Which of the following is the primary benefit of role-based access control (RBAC)? (Source: Wentz QOTD)
A. Prevent privilege creeping
B. Increase efficiency in granting privileges
C. Comply with the least privileges principle
D. Ease administration workload in a large organization
Kindly be reminded that the suggested answer is for your reference only. It doesn’t matter whether you have the right or wrong answer. What really matters is your reasoning process and justifications.
My suggested answer is B. Increase efficiency in granting privileges.
My questions are always written to provoke thinking. There are different perspectives on RBAC. The following justification stands for my perspective only. There is no correct or wrong answer.
No matter in a large or small organization, sound or poor operations, increased efficiency in granting privileges (to roles) is realized through RBAC. It is time-consuming to grant privileges to individual user accounts. A role, as a collection of privileges, is created to solve this problem.
The “Rights” depicted in the following diagram refers to privileges in this post.
Roles and Privileges
A role represents a collection of privileges. It’s like the subroutine or function in programming that can be reused and save much time not to repeat the routine steps. For example, security administrators or IT guys can grant privileges to a role once, then assign the role to multiple user accounts. Without a role, each user account requires time-consuming iterations of granting privileges.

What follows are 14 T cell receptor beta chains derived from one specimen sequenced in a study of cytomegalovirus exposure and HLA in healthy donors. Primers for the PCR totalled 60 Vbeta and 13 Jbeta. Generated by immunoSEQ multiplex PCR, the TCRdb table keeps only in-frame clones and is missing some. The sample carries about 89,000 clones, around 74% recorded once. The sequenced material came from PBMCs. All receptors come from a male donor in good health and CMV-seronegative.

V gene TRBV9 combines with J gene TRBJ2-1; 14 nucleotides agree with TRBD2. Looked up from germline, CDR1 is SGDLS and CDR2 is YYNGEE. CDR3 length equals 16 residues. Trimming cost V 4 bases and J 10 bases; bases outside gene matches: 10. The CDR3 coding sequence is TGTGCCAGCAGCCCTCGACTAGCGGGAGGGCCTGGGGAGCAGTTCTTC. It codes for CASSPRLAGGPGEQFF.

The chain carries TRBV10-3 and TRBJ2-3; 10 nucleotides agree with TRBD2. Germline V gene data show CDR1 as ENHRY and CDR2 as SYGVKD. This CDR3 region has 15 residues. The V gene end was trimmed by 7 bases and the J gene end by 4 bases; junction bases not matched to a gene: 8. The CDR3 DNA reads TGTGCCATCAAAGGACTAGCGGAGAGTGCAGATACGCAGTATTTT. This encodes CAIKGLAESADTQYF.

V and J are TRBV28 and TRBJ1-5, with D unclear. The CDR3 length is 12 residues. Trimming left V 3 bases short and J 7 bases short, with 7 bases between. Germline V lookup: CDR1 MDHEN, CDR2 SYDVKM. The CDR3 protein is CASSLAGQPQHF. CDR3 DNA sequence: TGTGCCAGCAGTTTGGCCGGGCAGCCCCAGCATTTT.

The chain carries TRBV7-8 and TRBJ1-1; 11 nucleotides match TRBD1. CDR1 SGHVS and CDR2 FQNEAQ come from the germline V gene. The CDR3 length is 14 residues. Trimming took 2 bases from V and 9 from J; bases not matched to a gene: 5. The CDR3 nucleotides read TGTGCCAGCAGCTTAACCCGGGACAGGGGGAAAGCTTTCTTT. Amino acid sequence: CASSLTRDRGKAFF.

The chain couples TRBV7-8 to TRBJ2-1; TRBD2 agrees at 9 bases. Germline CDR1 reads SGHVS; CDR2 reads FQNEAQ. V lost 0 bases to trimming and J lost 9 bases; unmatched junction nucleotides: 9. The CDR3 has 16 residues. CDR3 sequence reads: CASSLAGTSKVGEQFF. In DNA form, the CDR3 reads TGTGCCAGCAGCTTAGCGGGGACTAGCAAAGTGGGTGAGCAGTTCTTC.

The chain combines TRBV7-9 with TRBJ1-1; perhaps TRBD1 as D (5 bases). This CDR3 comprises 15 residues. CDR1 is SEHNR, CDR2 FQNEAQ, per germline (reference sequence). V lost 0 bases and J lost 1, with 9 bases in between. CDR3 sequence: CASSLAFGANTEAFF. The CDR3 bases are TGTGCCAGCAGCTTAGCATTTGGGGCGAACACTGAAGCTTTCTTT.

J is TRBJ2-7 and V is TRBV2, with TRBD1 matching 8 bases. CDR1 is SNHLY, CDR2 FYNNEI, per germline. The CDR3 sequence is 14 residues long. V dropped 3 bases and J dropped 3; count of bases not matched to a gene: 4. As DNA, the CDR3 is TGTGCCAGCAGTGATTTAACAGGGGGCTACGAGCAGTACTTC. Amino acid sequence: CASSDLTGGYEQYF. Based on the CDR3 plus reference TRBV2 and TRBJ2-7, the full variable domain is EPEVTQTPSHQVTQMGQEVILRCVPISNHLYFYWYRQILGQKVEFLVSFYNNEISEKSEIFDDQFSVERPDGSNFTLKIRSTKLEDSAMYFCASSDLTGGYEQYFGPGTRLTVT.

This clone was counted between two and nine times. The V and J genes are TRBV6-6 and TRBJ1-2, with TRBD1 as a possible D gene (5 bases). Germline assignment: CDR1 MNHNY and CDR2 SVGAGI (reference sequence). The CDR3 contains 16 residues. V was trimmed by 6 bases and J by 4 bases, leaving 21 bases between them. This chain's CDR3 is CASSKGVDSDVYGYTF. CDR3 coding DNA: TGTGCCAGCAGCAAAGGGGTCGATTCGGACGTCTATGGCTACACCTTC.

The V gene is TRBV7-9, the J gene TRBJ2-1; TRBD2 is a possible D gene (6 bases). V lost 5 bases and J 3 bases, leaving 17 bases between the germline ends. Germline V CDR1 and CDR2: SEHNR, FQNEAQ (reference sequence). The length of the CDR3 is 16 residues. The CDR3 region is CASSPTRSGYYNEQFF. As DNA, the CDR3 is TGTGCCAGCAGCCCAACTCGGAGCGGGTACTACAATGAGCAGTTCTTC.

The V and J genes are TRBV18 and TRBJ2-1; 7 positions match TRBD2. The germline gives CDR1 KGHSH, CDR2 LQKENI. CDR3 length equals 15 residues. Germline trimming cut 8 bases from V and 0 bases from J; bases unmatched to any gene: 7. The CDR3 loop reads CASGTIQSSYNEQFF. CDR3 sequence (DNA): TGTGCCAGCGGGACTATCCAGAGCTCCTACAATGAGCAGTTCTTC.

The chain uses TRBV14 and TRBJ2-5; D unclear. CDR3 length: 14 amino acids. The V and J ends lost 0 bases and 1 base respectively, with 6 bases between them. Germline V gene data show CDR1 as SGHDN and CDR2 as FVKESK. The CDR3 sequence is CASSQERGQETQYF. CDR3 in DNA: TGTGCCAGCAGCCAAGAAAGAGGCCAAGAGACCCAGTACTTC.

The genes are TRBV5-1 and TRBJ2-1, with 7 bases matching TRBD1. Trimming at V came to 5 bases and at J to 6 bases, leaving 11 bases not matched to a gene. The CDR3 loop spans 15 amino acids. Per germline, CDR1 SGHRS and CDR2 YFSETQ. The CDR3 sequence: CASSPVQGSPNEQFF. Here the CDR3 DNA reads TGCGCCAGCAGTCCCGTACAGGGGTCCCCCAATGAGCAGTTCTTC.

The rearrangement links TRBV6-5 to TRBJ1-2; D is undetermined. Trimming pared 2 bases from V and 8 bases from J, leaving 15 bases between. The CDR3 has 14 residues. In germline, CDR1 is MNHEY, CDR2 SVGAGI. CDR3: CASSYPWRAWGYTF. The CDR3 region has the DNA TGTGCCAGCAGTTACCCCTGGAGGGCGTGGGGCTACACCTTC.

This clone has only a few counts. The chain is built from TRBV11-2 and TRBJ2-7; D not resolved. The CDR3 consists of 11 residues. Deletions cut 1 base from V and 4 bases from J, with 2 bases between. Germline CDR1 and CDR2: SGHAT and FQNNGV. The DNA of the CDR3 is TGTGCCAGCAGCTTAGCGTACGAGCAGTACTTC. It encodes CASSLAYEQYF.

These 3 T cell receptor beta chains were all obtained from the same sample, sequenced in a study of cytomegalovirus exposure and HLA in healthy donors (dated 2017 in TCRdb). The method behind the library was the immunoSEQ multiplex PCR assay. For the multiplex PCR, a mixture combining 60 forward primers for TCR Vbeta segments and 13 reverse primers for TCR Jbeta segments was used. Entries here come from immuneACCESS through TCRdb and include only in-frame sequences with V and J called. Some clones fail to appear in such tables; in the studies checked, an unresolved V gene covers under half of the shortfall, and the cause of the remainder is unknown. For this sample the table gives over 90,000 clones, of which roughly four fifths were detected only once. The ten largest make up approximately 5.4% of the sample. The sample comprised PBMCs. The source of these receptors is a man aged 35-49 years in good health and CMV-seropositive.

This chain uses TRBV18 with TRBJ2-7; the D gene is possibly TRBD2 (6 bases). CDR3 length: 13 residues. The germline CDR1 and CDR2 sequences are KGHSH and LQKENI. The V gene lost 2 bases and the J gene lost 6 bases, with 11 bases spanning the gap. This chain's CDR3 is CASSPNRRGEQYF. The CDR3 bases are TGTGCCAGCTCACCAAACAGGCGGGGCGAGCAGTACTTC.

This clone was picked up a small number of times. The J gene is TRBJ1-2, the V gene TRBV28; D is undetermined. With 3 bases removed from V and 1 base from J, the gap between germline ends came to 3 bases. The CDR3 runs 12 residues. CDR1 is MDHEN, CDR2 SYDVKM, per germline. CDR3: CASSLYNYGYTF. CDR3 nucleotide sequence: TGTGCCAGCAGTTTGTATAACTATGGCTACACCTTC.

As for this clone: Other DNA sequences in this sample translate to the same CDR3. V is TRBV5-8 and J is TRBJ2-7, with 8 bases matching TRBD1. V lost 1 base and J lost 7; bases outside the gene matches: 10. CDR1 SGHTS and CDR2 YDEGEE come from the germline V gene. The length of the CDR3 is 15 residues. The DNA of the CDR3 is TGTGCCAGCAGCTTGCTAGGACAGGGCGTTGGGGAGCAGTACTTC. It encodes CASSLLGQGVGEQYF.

The compliance of the least privileges principle is determined by people, not technologies. RBAC supports the least privileges principle but it doesn’t enforce the principle. Data owners or their delegates may not follow the least privileges principle properly even if RBAC is implemented. In other words, a role can be granted too many privileges.
In a large organization, the number of roles can be astonishing. To support the least privileges, roles can be sliced into small and trivial ones that increase the administrative workload in a large organization instead of easing it.
Once all the necessary roles are set up, this model doesn’t require a lot of maintenance and support from the IT department. Implementing RBAC can help you meet IT security requirements without much pain. On the other hand, creating a complex role system for a large enterprise may be challenging. The organization with thousands of employees can end up with a few thousand roles. This is known as role explosion, and it’s unavoidable for a big company.
Change management prevents privilege creeping. On the contrary, poor operations of RBAC may lead to privilege creeping. Creeping means a baseline is changed without authorization or approval. When an employee is transferred across various job positions, he or she may accumulate privileges because of unmanaged changes of roles or privileges.
- Role-based Access Control vs Attribute-based Access Control: How to Choose
- RBAC vs. ABAC Access Control Models: What’s the Difference?
- Using Suplex for RBAC Design
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A. 防止特權潛變(privilege creeping)